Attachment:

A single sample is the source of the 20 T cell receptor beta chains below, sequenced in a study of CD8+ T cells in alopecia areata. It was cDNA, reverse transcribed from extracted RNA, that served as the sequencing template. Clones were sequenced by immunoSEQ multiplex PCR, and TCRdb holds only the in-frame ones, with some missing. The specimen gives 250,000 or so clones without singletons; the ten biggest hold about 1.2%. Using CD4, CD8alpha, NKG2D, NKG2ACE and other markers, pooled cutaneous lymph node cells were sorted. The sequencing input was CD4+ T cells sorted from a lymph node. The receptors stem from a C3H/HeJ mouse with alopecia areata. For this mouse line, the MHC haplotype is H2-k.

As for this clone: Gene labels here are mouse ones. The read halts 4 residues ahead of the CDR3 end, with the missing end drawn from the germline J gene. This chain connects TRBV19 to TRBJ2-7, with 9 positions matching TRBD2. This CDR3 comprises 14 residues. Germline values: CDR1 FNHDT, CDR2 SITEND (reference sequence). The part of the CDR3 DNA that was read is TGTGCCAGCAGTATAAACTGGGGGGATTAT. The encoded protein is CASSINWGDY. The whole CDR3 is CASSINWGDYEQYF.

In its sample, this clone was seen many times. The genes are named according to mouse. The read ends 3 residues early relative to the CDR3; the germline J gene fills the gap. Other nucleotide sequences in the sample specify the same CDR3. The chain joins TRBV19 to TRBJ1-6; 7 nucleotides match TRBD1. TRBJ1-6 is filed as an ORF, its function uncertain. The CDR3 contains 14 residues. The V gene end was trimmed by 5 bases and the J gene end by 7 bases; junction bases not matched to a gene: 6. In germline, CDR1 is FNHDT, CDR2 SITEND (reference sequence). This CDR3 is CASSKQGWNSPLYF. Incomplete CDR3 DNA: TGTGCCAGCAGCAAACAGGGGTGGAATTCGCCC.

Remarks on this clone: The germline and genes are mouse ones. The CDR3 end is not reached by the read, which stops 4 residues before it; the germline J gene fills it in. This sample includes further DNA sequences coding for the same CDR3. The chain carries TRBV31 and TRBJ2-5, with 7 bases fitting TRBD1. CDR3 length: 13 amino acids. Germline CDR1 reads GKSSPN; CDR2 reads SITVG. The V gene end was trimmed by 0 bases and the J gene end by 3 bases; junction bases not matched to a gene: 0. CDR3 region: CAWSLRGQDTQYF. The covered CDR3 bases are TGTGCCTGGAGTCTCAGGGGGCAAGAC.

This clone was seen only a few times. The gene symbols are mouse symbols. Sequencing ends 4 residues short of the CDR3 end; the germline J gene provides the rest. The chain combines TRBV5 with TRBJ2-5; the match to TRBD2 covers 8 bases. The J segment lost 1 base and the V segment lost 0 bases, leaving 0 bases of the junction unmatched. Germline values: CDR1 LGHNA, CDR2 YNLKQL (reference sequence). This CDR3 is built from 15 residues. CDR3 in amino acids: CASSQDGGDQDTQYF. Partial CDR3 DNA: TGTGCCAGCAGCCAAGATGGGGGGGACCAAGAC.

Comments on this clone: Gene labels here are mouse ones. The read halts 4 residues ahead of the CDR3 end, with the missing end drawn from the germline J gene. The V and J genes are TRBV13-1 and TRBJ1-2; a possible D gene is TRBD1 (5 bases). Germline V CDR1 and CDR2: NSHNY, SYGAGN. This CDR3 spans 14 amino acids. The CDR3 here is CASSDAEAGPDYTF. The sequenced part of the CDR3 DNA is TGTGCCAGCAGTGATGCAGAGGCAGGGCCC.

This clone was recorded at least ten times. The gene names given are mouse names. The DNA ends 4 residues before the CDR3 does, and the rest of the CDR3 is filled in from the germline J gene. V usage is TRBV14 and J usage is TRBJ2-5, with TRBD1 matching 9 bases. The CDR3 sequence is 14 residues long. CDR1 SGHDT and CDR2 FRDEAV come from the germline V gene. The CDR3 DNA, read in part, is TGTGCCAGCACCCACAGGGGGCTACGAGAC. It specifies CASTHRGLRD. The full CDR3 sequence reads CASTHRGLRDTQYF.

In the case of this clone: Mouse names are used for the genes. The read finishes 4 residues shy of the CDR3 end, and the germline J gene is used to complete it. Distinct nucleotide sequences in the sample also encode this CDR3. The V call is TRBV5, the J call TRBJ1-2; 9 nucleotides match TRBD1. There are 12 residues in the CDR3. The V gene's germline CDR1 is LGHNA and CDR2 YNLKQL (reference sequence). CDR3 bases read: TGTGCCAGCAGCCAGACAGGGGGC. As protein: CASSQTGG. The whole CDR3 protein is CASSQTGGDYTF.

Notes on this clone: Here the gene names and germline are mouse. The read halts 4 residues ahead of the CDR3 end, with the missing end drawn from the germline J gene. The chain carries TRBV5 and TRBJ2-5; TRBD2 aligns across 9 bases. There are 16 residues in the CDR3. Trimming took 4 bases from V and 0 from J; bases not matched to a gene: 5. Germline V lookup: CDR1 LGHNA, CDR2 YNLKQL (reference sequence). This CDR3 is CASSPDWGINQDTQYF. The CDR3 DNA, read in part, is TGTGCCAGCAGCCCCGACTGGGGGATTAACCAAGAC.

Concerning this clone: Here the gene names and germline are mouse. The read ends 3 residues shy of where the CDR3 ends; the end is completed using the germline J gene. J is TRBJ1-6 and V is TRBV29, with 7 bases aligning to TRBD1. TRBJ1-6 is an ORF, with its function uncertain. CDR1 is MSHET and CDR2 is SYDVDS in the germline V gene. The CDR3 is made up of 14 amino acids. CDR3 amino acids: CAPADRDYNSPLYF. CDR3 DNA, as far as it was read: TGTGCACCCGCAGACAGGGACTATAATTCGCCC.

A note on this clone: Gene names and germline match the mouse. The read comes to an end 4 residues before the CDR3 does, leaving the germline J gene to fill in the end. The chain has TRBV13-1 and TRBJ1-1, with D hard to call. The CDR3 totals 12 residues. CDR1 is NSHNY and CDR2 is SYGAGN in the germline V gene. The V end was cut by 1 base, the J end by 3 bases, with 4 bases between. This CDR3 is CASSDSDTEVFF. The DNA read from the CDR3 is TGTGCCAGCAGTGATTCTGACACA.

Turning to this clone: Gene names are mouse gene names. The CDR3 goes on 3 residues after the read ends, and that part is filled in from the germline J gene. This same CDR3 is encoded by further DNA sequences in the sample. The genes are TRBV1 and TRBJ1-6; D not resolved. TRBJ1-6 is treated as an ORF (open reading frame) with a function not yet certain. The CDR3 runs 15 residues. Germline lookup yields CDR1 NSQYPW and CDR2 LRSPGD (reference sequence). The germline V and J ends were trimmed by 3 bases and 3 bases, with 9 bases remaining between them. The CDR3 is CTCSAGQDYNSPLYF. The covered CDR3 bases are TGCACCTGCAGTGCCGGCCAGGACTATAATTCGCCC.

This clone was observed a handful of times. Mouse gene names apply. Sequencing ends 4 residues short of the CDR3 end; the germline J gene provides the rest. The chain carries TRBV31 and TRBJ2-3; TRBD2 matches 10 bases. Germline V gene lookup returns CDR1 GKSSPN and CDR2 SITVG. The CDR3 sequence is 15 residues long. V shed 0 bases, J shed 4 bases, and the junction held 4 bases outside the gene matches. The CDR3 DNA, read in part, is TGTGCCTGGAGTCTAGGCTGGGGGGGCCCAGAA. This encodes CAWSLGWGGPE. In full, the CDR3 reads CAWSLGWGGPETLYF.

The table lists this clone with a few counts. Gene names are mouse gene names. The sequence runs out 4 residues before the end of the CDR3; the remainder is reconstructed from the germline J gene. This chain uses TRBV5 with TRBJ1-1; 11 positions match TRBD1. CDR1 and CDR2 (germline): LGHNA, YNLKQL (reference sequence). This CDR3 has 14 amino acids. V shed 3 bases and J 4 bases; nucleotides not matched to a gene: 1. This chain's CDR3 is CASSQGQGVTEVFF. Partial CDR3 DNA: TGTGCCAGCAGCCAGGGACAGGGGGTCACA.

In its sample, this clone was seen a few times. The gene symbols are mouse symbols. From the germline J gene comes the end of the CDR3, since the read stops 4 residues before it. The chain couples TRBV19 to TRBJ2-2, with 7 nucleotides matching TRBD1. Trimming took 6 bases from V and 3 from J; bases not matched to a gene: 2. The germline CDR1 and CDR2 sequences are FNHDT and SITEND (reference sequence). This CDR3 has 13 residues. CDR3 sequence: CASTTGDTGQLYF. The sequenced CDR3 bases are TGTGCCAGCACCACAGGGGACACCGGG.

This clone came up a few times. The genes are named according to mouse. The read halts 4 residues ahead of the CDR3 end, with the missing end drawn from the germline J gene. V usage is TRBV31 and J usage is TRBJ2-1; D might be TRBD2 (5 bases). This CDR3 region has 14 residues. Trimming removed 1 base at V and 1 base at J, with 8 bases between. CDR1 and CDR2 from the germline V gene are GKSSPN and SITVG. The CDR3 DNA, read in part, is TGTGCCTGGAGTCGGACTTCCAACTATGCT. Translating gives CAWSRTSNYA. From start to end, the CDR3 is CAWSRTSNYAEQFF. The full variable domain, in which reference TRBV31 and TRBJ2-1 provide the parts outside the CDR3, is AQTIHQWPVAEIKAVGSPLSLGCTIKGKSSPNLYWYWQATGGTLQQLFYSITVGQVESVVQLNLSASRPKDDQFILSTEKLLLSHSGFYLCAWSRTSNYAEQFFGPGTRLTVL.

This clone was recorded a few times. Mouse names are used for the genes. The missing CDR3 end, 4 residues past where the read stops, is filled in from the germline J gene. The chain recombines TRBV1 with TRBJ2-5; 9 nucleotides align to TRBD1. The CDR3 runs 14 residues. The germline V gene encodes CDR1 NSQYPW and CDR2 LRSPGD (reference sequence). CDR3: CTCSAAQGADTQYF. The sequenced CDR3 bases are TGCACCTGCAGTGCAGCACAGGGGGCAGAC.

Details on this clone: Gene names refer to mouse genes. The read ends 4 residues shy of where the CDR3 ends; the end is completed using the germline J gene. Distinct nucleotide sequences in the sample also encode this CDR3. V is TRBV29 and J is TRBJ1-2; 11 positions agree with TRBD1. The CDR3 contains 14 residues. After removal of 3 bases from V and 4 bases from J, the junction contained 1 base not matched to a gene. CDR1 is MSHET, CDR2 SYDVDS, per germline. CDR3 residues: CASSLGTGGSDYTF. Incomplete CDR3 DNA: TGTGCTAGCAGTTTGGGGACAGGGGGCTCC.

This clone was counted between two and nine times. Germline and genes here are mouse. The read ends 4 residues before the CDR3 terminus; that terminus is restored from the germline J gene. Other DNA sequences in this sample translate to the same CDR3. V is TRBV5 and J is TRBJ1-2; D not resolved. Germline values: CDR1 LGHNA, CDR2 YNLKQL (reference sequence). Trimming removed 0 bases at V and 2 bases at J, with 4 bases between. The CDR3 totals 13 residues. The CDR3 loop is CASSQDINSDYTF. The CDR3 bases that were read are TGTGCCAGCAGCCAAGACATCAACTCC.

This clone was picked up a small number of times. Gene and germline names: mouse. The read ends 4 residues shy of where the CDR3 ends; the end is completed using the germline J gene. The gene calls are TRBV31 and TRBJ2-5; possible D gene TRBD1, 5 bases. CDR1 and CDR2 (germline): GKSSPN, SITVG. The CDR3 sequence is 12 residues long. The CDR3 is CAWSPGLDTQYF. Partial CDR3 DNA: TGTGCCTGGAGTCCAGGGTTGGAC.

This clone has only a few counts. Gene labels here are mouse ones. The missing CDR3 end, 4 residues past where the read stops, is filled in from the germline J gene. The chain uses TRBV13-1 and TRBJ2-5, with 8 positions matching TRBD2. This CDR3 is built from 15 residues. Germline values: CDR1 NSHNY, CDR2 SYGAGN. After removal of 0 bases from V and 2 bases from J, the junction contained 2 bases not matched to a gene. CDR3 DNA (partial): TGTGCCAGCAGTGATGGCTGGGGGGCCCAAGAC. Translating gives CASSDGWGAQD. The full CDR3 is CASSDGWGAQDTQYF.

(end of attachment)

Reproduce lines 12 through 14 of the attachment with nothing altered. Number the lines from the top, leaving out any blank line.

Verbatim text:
Turning to this clone: Gene names are mouse gene names. The CDR3 goes on 3 residues after the read ends, and that part is filled in from the germline J gene. This same CDR3 is encoded by further DNA sequences in the sample. The genes are TRBV1 and TRBJ1-6; D not resolved. TRBJ1-6 is treated as an ORF (open reading frame) with a function not yet certain. The CDR3 runs 15 residues. Germline lookup yields CDR1 NSQYPW and CDR2 LRSPGD (reference sequence). The germline V and J ends were trimmed by 3 bases and 3 bases, with 9 bases remaining between them. The CDR3 is CTCSAGQDYNSPLYF. The covered CDR3 bases are TGCACCTGCAGTGCCGGCCAGGACTATAATTCGCCC.

This clone was observed a handful of times. Mouse gene names apply. Sequencing ends 4 residues short of the CDR3 end; the germline J gene provides the rest. The chain carries TRBV31 and TRBJ2-3; TRBD2 matches 10 bases. Germline V gene lookup returns CDR1 GKSSPN and CDR2 SITVG. The CDR3 sequence is 15 residues long. V shed 0 bases, J shed 4 bases, and the junction held 4 bases outside the gene matches. The CDR3 DNA, read in part, is TGTGCCTGGAGTCTAGGCTGGGGGGGCCCAGAA. This encodes CAWSLGWGGPE. In full, the CDR3 reads CAWSLGWGGPETLYF.

The table lists this clone with a few counts. Gene names are mouse gene names. The sequence runs out 4 residues before the end of the CDR3; the remainder is reconstructed from the germline J gene. This chain uses TRBV5 with TRBJ1-1; 11 positions match TRBD1. CDR1 and CDR2 (germline): LGHNA, YNLKQL (reference sequence). This CDR3 has 14 amino acids. V shed 3 bases and J 4 bases; nucleotides not matched to a gene: 1. This chain's CDR3 is CASSQGQGVTEVFF. Partial CDR3 DNA: TGTGCCAGCAGCCAGGGACAGGGGGTCACA.